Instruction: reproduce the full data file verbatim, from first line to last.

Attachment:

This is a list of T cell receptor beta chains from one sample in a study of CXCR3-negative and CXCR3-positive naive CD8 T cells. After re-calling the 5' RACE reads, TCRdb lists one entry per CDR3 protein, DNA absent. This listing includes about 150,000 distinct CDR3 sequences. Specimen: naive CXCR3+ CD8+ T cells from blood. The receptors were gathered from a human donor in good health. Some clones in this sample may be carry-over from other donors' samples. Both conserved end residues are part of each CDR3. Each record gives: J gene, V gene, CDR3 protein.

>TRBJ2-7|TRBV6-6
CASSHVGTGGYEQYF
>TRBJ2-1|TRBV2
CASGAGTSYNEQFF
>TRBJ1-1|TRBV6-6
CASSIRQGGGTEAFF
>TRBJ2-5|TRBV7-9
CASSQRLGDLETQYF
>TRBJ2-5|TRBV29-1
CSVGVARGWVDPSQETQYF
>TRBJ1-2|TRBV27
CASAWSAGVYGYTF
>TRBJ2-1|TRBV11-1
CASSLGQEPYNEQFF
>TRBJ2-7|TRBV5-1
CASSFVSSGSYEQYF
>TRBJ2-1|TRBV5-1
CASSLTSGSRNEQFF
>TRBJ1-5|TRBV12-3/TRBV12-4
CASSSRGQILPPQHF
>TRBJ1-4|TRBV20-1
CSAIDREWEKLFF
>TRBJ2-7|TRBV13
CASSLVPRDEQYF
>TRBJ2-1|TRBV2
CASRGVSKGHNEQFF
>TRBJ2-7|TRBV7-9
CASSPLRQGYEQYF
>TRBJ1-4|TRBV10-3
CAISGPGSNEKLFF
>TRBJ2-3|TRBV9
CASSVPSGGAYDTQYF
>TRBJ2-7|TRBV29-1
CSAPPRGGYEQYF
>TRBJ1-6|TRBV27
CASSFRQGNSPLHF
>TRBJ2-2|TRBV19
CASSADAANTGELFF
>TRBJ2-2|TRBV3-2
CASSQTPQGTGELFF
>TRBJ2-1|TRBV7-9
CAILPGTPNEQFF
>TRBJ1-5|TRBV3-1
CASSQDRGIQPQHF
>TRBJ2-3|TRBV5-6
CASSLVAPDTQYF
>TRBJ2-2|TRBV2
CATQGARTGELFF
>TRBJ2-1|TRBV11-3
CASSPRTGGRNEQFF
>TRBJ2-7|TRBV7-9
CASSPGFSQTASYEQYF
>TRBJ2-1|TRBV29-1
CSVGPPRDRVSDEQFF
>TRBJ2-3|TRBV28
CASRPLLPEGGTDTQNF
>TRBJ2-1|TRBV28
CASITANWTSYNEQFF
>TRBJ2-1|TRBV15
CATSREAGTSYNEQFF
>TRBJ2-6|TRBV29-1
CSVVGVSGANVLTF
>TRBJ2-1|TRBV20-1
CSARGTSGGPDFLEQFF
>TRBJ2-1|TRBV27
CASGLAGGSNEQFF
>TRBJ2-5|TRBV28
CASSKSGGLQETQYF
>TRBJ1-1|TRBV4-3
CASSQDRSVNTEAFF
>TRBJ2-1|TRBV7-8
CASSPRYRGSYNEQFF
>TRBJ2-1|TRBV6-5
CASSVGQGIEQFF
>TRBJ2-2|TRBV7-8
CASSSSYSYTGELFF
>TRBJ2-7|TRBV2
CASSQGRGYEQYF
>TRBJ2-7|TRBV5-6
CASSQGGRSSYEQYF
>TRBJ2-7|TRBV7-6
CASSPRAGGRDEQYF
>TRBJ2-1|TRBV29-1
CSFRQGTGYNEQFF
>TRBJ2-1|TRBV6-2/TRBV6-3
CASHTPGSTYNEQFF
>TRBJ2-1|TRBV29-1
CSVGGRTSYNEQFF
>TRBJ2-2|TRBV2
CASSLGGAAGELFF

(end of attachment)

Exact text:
This is a list of T cell receptor beta chains from one sample in a study of CXCR3-negative and CXCR3-positive naive CD8 T cells. After re-calling the 5' RACE reads, TCRdb lists one entry per CDR3 protein, DNA absent. This listing includes about 150,000 distinct CDR3 sequences. Specimen: naive CXCR3+ CD8+ T cells from blood. The receptors were gathered from a human donor in good health. Some clones in this sample may be carry-over from other donors' samples. Both conserved end residues are part of each CDR3. Each record gives: J gene, V gene, CDR3 protein.

>TRBJ2-7|TRBV6-6
CASSHVGTGGYEQYF
>TRBJ2-1|TRBV2
CASGAGTSYNEQFF
>TRBJ1-1|TRBV6-6
CASSIRQGGGTEAFF
>TRBJ2-5|TRBV7-9
CASSQRLGDLETQYF
>TRBJ2-5|TRBV29-1
CSVGVARGWVDPSQETQYF
>TRBJ1-2|TRBV27
CASAWSAGVYGYTF
>TRBJ2-1|TRBV11-1
CASSLGQEPYNEQFF
>TRBJ2-7|TRBV5-1
CASSFVSSGSYEQYF
>TRBJ2-1|TRBV5-1
CASSLTSGSRNEQFF
>TRBJ1-5|TRBV12-3/TRBV12-4
CASSSRGQILPPQHF
>TRBJ1-4|TRBV20-1
CSAIDREWEKLFF
>TRBJ2-7|TRBV13
CASSLVPRDEQYF
>TRBJ2-1|TRBV2
CASRGVSKGHNEQFF
>TRBJ2-7|TRBV7-9
CASSPLRQGYEQYF
>TRBJ1-4|TRBV10-3
CAISGPGSNEKLFF
>TRBJ2-3|TRBV9
CASSVPSGGAYDTQYF
>TRBJ2-7|TRBV29-1
CSAPPRGGYEQYF
>TRBJ1-6|TRBV27
CASSFRQGNSPLHF
>TRBJ2-2|TRBV19
CASSADAANTGELFF
>TRBJ2-2|TRBV3-2
CASSQTPQGTGELFF
>TRBJ2-1|TRBV7-9
CAILPGTPNEQFF
>TRBJ1-5|TRBV3-1
CASSQDRGIQPQHF
>TRBJ2-3|TRBV5-6
CASSLVAPDTQYF
>TRBJ2-2|TRBV2
CATQGARTGELFF
>TRBJ2-1|TRBV11-3
CASSPRTGGRNEQFF
>TRBJ2-7|TRBV7-9
CASSPGFSQTASYEQYF
>TRBJ2-1|TRBV29-1
CSVGPPRDRVSDEQFF
>TRBJ2-3|TRBV28
CASRPLLPEGGTDTQNF
>TRBJ2-1|TRBV28
CASITANWTSYNEQFF
>TRBJ2-1|TRBV15
CATSREAGTSYNEQFF
>TRBJ2-6|TRBV29-1
CSVVGVSGANVLTF
>TRBJ2-1|TRBV20-1
CSARGTSGGPDFLEQFF
>TRBJ2-1|TRBV27
CASGLAGGSNEQFF
>TRBJ2-5|TRBV28
CASSKSGGLQETQYF
>TRBJ1-1|TRBV4-3
CASSQDRSVNTEAFF
>TRBJ2-1|TRBV7-8
CASSPRYRGSYNEQFF
>TRBJ2-1|TRBV6-5
CASSVGQGIEQFF
>TRBJ2-2|TRBV7-8
CASSSSYSYTGELFF
>TRBJ2-7|TRBV2
CASSQGRGYEQYF
>TRBJ2-7|TRBV5-6
CASSQGGRSSYEQYF
>TRBJ2-7|TRBV7-6
CASSPRAGGRDEQYF
>TRBJ2-1|TRBV29-1
CSFRQGTGYNEQFF
>TRBJ2-1|TRBV6-2/TRBV6-3
CASHTPGSTYNEQFF
>TRBJ2-1|TRBV29-1
CSVGGRTSYNEQFF
>TRBJ2-2|TRBV2
CASSLGGAAGELFF